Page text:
DAYTONA BEACH, Fla., December 22, 2011 - LPGA Founder Bettye Danoff passed away today in Texas at the age of 88.
"Bettye really did make a difference, in the world of golf - and all of us are living proof," said LPGA Commissioner Mike Whan. "Because of her courage, and the vision/belief of many others that followed our Founders, we all get to participate in a fantastic business and game."
Her fellow playing pros affectionately called her "Mighty Mite," and for good reason. Bettye Mims Danoff, at 5-foot-2 and barely tipping the scales at 100 pounds, made her mark in women's golf not only in her home state of Texas, but also as one of the LPGA's 13 Founders.
The diminutive native of Dallas got her start in the game at age 6 when her parents opened a driving range and a nine-hole golf course. That course, Sunset Golf Center in Grand Prairie, Texas, which is still in the Mims' family, was where the youngster took her first swings and where she honed what others called a "beautiful" and "compact swing" that helped the petite player win.
From 1945-48, she won four consecutive Dallas Women's Golf Association Championships, the women's division of the Texas PGA Championship in 1945 and 1946, the Texas Women's Amateur in 1947 and 1948, and in 1947, defeated Babe Zaharias 1-up in the Texas Women's Open that ended Babe's 17-tournament winning streak.
The Texan played exhibitions as an amateur with rising PGA star Byron Nelson in the late 1940s, and added honors as the medalist at the 1948 U.S. Women's Amateur Championship, before turning professional in April 1949. She also attended North Texas State University for one year before hitting the road to compete.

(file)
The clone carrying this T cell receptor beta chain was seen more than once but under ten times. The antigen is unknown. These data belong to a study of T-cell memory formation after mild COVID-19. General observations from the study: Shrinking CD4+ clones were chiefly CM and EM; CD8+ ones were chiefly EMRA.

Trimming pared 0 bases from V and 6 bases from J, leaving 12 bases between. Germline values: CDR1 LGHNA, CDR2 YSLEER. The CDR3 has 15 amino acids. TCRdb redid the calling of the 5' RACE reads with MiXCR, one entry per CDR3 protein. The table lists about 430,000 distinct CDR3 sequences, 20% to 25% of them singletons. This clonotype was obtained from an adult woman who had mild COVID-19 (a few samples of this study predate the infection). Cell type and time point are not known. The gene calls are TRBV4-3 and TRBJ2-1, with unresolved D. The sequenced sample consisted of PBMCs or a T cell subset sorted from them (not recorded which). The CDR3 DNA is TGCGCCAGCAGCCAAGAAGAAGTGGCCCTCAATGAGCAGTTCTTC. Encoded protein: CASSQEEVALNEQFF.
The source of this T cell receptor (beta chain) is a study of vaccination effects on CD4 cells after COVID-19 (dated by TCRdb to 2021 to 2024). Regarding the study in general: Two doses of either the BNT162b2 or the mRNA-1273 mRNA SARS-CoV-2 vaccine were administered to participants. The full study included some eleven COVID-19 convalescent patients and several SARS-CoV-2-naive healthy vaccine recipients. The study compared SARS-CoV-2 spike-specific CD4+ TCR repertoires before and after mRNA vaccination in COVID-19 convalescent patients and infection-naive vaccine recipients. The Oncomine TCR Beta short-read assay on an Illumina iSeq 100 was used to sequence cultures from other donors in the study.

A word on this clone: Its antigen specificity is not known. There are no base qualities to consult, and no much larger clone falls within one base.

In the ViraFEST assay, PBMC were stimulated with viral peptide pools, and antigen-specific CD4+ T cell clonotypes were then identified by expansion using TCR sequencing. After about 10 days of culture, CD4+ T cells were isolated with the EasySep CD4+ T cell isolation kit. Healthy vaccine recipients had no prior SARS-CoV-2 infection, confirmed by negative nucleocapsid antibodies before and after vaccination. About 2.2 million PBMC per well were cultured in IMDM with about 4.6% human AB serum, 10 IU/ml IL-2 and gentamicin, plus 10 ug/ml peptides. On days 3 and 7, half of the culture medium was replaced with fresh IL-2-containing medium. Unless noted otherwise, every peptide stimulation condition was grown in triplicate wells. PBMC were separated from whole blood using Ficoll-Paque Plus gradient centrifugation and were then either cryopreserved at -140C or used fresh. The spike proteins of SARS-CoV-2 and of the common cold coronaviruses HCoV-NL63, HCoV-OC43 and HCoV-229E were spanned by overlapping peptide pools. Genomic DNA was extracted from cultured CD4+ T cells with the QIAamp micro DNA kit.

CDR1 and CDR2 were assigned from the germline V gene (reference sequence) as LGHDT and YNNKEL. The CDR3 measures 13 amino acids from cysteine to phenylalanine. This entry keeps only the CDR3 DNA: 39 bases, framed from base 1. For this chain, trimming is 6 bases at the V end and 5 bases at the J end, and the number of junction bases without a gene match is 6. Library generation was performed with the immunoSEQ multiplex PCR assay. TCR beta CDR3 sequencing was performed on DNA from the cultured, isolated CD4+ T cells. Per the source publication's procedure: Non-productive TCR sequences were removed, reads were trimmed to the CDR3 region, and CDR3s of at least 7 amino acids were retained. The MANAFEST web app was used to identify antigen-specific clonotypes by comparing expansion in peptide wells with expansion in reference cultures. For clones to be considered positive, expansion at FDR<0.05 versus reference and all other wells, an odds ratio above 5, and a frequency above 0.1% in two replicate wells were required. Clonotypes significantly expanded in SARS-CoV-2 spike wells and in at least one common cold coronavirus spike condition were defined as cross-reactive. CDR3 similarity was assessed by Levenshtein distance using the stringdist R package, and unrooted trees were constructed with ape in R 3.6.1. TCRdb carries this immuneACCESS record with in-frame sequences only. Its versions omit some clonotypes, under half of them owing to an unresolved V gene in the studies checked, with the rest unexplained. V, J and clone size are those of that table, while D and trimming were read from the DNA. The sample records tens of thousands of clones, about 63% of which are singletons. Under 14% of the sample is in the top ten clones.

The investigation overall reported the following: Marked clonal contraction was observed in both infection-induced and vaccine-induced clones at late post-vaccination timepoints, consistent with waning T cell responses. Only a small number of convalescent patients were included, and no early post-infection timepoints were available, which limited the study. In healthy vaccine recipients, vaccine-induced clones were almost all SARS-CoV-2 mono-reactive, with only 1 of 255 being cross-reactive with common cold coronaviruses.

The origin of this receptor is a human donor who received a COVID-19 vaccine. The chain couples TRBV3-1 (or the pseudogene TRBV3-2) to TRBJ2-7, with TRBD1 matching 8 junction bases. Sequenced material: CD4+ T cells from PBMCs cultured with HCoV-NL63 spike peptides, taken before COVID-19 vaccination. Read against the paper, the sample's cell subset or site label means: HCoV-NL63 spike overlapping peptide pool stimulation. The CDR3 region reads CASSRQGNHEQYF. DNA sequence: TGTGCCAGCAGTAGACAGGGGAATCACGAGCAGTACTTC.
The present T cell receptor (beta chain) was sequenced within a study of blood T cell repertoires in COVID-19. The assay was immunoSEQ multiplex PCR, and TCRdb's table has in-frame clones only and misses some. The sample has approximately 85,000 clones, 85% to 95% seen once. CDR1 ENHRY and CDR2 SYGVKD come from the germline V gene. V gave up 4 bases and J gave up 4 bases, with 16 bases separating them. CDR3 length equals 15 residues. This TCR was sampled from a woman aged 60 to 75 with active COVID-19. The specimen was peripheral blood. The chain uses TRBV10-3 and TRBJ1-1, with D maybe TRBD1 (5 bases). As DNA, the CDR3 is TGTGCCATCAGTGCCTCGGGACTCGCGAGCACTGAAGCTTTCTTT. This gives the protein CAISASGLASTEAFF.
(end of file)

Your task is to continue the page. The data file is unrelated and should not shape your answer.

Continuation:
Danoff launched her young professional career and traveled with her three daughters, Kaye, Janie and Debbie, at different times while competing on the LPGA Tour. Those days were more challenging because there was no LPGA childcare.
Bettye Danoff talks about being an LPGA Founder
One of the 13 LPGA Founders, Bettye Danoff, sat down with her family for an interview with the Dallas Fox News affiliate Channel 4. Danoff talked about starting the Tour back in 1950 and her family shared what it was like growing up playing golf and traveling with the Tour.
"I remember traveling for five consecutive tournaments with her while she played," said youngest daughter, Debbie Bell. "She was often frustrated because she had to find friends and people to help watch us while she competed."
Danoff's husband, Dr. Clyde Walter Danoff, died suddenly at an early age in 1961. The loss of her husband limited the golfer to play only LPGA tournaments in Texas and nearby Oklahoma, while she reared her family. She played a limited LPGA schedule until the mid-1970s while teaching golf at home in Dallas.
At the 1962 Austin Civitan tournament in Austin, Texas, Danoff gave her fellow Texans something to cheer about when she scored her first hole-in-one. She was awarded a case of beer for her ace.
Known as a "gracious" Texan with a warm smile, Danoff became the first grandmother on the LPGA Tour - a distinction she later shared with fellow LPGA Founder Alice Bauer.